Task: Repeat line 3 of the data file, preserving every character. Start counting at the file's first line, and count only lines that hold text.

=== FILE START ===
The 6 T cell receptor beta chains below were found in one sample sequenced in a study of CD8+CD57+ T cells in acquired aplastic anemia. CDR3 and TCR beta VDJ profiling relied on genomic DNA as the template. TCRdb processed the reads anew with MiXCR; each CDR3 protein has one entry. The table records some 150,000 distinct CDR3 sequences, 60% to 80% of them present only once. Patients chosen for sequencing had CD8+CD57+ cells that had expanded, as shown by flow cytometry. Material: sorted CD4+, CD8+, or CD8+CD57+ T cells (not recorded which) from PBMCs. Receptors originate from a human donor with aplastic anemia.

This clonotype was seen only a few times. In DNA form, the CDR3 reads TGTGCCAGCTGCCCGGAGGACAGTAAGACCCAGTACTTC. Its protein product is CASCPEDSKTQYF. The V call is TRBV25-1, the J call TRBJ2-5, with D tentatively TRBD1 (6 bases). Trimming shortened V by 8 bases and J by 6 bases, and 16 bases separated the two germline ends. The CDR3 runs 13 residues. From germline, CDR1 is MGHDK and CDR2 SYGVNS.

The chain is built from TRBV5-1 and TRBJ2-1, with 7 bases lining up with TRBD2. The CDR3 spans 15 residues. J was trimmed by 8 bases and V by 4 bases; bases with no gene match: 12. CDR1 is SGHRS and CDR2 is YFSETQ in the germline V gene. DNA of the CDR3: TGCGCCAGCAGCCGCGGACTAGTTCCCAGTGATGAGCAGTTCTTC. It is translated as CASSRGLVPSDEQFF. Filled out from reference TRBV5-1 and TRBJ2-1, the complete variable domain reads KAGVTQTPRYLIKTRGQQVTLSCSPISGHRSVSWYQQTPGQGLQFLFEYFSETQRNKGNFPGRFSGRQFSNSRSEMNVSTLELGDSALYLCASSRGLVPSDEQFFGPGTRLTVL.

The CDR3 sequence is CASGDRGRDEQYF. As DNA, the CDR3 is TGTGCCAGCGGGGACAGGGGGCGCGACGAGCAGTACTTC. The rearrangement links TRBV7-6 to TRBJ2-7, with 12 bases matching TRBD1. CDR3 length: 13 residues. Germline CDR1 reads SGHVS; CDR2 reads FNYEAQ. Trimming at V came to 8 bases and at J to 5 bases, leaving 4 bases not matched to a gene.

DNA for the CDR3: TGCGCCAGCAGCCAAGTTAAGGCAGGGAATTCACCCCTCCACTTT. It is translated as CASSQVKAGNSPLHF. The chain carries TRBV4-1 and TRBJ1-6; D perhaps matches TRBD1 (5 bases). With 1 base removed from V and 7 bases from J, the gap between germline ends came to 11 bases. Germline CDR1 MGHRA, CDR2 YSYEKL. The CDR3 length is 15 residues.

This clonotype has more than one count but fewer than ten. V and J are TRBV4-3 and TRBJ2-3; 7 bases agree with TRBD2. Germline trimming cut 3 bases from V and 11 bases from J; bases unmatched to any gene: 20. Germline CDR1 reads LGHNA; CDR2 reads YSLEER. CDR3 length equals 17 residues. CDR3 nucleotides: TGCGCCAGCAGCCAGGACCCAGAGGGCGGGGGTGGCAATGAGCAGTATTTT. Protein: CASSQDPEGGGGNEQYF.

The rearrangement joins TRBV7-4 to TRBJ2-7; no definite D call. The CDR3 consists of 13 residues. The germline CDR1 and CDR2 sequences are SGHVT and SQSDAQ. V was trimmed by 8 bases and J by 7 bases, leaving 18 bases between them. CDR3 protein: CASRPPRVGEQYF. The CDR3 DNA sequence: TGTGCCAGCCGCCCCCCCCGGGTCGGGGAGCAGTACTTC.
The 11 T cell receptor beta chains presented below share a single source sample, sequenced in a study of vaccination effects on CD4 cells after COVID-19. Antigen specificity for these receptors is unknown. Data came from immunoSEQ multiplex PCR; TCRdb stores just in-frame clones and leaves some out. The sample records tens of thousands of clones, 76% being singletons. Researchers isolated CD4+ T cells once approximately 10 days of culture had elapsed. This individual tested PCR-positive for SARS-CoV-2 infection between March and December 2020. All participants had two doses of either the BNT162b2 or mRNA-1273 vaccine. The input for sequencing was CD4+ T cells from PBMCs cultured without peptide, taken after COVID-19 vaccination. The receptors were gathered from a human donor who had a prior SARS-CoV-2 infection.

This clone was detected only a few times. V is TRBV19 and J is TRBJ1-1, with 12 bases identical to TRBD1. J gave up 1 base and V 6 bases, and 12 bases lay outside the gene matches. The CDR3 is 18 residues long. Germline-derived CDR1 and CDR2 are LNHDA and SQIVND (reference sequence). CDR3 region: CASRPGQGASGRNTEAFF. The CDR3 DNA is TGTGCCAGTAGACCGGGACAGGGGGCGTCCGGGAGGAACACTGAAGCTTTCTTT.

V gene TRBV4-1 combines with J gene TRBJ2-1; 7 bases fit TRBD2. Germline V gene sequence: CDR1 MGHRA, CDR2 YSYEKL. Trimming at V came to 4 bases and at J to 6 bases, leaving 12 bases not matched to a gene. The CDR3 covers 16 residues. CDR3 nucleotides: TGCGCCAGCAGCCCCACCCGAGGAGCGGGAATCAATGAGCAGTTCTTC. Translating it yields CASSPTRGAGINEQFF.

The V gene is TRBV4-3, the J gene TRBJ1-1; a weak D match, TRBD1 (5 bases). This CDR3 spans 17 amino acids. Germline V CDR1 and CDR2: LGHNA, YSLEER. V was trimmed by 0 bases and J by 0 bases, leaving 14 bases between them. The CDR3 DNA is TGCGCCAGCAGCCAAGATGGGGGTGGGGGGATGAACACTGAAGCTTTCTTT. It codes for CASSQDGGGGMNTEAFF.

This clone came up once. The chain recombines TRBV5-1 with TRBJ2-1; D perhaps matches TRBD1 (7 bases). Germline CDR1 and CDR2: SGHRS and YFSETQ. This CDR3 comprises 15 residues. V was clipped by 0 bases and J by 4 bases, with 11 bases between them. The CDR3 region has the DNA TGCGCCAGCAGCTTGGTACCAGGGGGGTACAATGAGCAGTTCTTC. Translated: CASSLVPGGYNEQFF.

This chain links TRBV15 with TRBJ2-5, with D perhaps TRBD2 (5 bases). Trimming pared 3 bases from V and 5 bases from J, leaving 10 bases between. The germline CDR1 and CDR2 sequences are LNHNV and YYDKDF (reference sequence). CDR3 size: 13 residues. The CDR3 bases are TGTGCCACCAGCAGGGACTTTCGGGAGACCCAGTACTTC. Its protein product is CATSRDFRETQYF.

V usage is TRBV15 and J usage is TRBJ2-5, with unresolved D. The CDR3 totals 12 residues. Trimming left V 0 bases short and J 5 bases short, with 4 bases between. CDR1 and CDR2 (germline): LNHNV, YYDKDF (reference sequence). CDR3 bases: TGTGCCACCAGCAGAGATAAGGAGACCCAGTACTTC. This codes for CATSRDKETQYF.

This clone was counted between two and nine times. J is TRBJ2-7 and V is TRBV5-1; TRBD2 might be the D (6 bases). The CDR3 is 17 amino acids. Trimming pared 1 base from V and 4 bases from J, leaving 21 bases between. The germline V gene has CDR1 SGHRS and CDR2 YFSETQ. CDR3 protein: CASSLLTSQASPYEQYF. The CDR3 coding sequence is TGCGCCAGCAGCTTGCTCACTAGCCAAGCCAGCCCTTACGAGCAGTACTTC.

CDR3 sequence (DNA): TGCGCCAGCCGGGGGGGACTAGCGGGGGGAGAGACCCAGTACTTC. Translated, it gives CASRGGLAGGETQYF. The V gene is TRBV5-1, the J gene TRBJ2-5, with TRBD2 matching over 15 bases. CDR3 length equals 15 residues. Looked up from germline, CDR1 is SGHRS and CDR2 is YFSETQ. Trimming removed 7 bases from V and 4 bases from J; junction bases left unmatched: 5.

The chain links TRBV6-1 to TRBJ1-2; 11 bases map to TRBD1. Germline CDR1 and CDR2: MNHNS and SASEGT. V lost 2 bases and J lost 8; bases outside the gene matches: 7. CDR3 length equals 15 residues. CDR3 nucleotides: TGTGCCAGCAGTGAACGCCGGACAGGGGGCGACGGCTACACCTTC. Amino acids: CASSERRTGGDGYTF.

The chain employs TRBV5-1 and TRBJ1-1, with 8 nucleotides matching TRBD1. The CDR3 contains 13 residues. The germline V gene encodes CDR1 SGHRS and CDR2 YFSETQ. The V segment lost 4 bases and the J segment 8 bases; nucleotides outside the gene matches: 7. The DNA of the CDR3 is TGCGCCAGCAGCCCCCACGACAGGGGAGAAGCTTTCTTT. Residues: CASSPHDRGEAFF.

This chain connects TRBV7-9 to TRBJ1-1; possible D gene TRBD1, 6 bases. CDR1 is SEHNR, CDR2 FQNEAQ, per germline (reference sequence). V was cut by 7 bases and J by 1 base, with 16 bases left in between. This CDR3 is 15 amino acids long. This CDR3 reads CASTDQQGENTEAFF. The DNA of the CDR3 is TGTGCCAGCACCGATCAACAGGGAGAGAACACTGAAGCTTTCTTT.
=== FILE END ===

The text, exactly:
The chain is built from TRBV5-1 and TRBJ2-1, with 7 bases lining up with TRBD2. The CDR3 spans 15 residues. J was trimmed by 8 bases and V by 4 bases; bases with no gene match: 12. CDR1 is SGHRS and CDR2 is YFSETQ in the germline V gene. DNA of the CDR3: TGCGCCAGCAGCCGCGGACTAGTTCCCAGTGATGAGCAGTTCTTC. It is translated as CASSRGLVPSDEQFF. Filled out from reference TRBV5-1 and TRBJ2-1, the complete variable domain reads KAGVTQTPRYLIKTRGQQVTLSCSPISGHRSVSWYQQTPGQGLQFLFEYFSETQRNKGNFPGRFSGRQFSNSRSEMNVSTLELGDSALYLCASSRGLVPSDEQFFGPGTRLTVL.